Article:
Things To Do With A Cardboard Box – Part One

posted by Gina

I am inspired to write about cardboard this week for three reasons. One (1): There is a stack of boxes outside my apartment door, patiently waiting to be recycled, since I have gone a little bonkers decorating for Halloween. (AMAZON HAS EVERYTHING Y’ALL.) Two (2): My cat’s favorite thing to do is to sit in a box. He is doing so as we speak. And Three (3): This fabulous photo from my esteemed colleague Beret:

small-box
copyright Beret Olsen 2014

Continue reading “Things To Do With A Cardboard Box – Part One”

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The Quick and Dirty Guide to Paper Marbling

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©2013 Beret Olsen

Ages: 4 and up

I’ve done paper marbling many times, occasionally with satisfying results. Unfortunately, it required a checklist of fussy materials, as well as a sizable chunk of time. Something called ‘size’ had to be mixed ahead of time and allowed to thicken, but not so far ahead of time that it got moldy. Paper had to be pre-treated with mordant and allowed to dry. Who has time for all of that?

I also noticed that I was getting a little precious about the supplies–i.e., I had a hard time sharing them with my kids. That’s because up until a week or so ago, I thought the only way to marbleize was to buy the kit off Amazon, or drive around town trying to find ingredients like alum and methyl cellulose.

Full disclosure here: those are the materials and methods you need to use if you want those amazingly delicate Martha Stewart-y results. If you want to create papers that precisely resemble the endpapers found in old leather-bound books, and if time is not an issue, then by all means go and do it that way.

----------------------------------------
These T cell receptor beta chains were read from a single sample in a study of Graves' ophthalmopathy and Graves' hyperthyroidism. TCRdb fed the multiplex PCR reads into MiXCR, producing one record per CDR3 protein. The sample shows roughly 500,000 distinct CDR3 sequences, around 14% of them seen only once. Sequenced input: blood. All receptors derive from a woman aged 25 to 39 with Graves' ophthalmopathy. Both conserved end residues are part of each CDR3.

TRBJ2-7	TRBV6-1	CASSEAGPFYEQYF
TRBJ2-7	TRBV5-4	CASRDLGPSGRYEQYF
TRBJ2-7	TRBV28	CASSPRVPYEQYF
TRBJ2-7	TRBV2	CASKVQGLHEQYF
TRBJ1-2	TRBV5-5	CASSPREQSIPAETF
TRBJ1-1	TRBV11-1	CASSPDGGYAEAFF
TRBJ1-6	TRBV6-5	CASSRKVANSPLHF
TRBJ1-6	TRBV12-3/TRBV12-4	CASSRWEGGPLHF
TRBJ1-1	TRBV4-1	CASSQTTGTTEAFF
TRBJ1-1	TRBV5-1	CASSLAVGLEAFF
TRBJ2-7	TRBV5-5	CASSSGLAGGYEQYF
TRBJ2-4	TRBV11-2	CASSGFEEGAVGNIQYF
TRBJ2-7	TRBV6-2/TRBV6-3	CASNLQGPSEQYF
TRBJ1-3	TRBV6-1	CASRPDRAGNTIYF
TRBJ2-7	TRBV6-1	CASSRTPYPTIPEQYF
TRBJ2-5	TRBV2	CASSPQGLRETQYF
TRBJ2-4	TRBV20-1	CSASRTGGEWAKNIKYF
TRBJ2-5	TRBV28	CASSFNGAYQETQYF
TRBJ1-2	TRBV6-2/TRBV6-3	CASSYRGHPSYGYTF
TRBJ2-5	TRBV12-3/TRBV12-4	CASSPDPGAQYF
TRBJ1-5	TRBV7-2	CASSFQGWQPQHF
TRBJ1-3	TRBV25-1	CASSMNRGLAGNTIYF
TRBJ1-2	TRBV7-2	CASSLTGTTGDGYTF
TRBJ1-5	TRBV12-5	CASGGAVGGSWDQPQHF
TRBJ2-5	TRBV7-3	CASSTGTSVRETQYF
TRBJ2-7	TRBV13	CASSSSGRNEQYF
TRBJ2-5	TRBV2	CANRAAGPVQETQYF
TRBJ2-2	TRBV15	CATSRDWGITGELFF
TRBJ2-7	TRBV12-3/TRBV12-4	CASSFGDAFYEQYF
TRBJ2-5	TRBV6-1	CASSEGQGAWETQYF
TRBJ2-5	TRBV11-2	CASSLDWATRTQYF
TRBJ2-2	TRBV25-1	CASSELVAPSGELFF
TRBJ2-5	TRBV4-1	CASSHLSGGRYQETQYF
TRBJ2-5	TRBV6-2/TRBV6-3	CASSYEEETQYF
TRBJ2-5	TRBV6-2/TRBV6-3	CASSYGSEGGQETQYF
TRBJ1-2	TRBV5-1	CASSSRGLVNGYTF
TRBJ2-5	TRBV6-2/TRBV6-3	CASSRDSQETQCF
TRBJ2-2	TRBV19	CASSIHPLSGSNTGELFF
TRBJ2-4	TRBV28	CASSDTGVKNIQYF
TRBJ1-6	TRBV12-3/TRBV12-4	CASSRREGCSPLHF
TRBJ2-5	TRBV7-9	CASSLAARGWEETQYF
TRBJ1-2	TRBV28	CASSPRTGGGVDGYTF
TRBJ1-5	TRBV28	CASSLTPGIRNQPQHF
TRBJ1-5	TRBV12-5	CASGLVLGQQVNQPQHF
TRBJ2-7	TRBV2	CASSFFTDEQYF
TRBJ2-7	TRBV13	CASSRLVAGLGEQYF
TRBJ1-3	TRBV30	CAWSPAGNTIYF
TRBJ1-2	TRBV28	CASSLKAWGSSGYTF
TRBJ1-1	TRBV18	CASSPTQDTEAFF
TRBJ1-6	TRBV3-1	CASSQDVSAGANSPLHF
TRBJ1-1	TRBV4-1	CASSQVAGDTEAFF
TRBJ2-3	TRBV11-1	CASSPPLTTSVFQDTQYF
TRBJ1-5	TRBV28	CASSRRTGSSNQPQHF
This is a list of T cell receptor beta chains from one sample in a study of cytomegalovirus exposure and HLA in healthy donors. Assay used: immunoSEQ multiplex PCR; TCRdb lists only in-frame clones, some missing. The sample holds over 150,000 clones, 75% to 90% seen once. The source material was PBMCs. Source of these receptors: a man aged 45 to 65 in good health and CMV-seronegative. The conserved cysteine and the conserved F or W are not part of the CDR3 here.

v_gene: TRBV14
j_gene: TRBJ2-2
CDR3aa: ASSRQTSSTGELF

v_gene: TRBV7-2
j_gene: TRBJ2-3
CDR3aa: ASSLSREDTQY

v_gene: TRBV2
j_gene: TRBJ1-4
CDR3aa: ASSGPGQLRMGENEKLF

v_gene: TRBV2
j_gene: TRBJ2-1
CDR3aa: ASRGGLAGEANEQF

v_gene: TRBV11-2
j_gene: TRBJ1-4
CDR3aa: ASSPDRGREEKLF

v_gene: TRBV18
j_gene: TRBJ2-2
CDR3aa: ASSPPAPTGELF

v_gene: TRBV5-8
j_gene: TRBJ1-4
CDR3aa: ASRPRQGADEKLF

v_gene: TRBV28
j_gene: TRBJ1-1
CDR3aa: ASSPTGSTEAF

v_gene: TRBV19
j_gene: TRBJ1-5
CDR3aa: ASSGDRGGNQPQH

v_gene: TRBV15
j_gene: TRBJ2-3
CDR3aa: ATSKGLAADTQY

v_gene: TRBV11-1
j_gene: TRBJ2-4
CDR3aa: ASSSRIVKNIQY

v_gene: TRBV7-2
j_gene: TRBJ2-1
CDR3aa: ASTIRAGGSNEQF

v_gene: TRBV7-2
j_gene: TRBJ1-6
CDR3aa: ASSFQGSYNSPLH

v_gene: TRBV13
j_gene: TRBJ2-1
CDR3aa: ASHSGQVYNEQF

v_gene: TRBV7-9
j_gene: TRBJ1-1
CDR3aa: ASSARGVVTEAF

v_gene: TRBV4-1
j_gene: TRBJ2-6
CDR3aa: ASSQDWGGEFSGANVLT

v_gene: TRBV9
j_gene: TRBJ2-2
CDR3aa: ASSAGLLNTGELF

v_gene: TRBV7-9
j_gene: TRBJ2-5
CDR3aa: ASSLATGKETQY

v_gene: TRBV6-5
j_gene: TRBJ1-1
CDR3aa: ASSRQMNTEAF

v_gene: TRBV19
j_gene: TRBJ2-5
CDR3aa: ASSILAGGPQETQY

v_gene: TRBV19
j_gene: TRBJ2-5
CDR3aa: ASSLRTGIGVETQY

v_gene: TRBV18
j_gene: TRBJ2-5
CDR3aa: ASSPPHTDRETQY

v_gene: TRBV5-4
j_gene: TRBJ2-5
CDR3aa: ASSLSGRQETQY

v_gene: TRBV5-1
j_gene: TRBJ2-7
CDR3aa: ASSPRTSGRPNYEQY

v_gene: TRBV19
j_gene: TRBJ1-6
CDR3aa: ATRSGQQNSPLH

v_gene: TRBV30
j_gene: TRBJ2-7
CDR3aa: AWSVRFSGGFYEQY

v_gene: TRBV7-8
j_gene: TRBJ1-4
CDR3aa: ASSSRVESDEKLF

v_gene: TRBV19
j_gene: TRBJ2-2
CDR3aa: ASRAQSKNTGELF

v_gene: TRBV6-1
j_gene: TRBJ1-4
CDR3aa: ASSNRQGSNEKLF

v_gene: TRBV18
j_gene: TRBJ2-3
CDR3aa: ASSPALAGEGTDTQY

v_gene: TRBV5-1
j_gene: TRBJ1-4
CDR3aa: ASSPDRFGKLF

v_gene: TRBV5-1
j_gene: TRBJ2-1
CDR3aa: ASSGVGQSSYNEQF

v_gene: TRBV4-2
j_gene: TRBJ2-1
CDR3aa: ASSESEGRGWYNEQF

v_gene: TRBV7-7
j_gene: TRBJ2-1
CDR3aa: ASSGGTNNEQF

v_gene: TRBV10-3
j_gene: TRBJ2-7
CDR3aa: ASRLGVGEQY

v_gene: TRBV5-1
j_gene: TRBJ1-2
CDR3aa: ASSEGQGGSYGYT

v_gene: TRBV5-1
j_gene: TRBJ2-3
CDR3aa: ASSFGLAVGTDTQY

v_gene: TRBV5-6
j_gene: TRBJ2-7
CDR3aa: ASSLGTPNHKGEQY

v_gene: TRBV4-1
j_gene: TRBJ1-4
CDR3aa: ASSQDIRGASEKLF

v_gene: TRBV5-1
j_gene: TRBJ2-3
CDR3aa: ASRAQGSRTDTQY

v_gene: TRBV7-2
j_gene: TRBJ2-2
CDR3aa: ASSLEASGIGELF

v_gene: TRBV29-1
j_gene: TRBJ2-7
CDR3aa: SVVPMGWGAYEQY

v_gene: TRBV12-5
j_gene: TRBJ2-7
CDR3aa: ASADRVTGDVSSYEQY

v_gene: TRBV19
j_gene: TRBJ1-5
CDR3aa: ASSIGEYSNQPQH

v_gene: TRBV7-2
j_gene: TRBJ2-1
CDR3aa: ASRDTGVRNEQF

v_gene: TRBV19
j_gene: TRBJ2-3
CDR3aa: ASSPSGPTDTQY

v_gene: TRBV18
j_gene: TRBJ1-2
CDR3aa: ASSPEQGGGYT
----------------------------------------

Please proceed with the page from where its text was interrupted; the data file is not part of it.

BUT.

Marbling is fun. And cool. Why not try it with cheaper, more easily accessible supplies? That way, you might be more likely to do it with a group of kids, or with your own, on some random rainy day when you are desperate to squelch the endless bickering. Not that my kids ever behave that way.

So, here it is: the cheap and easy method for marbleizing paper.    Continue reading “The Quick and Dirty Guide to Paper Marbling”

How to glue stuff like a crafty mofo

posted by Beret

IT’S SPECIAL ADDED BONUS TIME!

For those of you who would like to amaze your friends and family members with some mad gluing skills, this post is for you. Not interested? You still may want to take a peek down at step #5, which has a link to make a book press out of two cutting boards.

The techniques outlined below could apply to a myriad of different projects involving paper. In the demo, I am gluing the accordion book from a previous post into its attractive cover. If you’re looking for something else to make, try ‘crafty mofo.’ There you will find a boatload of interesting things to make–plus a few ugly ones, to be sure.     Continue reading “How to glue stuff like a crafty mofo”

Ridiculously Simple Bookmaking Part Deux: The Accordion Book

@2013 Beret Olsen
@2013 Beret Olsen

posted by Beret

Age Range:  anyone who can fold a piece of paper

You may be wondering: where is Gina?? Well, Gina is taking a moment to figure out some big life questions. I have tried to explain that the answer is 42, but for some reason, she insists on figuring things out for herself.

So I am back with another ridiculously simple bookmaking idea. The pages of an accordion book are made from one very long piece of paper, folded like an accordion. Hence the name.    Continue reading “Ridiculously Simple Bookmaking Part Deux: The Accordion Book”

Ridiculously Simple Bookmaking Part One: The Stick Journal

@2013 Beret Olsen
@2013 Beret Olsen

posted by: Beret

Ages: Three and up, though the very young will (of course) need assistance.

I love to make books.

I was going to do a very thorough post including all kinds of different bookmaking ideas. But then I realized the enormity of the challenge. There are a million ideas out there, and I am not to be trusted endlessly surfing the web. Somehow or another, I always end up on Youtube watching a couple of nimrods having a staple gun fight. In light of this, I decided to narrow my focus and introduce one project at a time.    Continue reading “Ridiculously Simple Bookmaking Part One: The Stick Journal”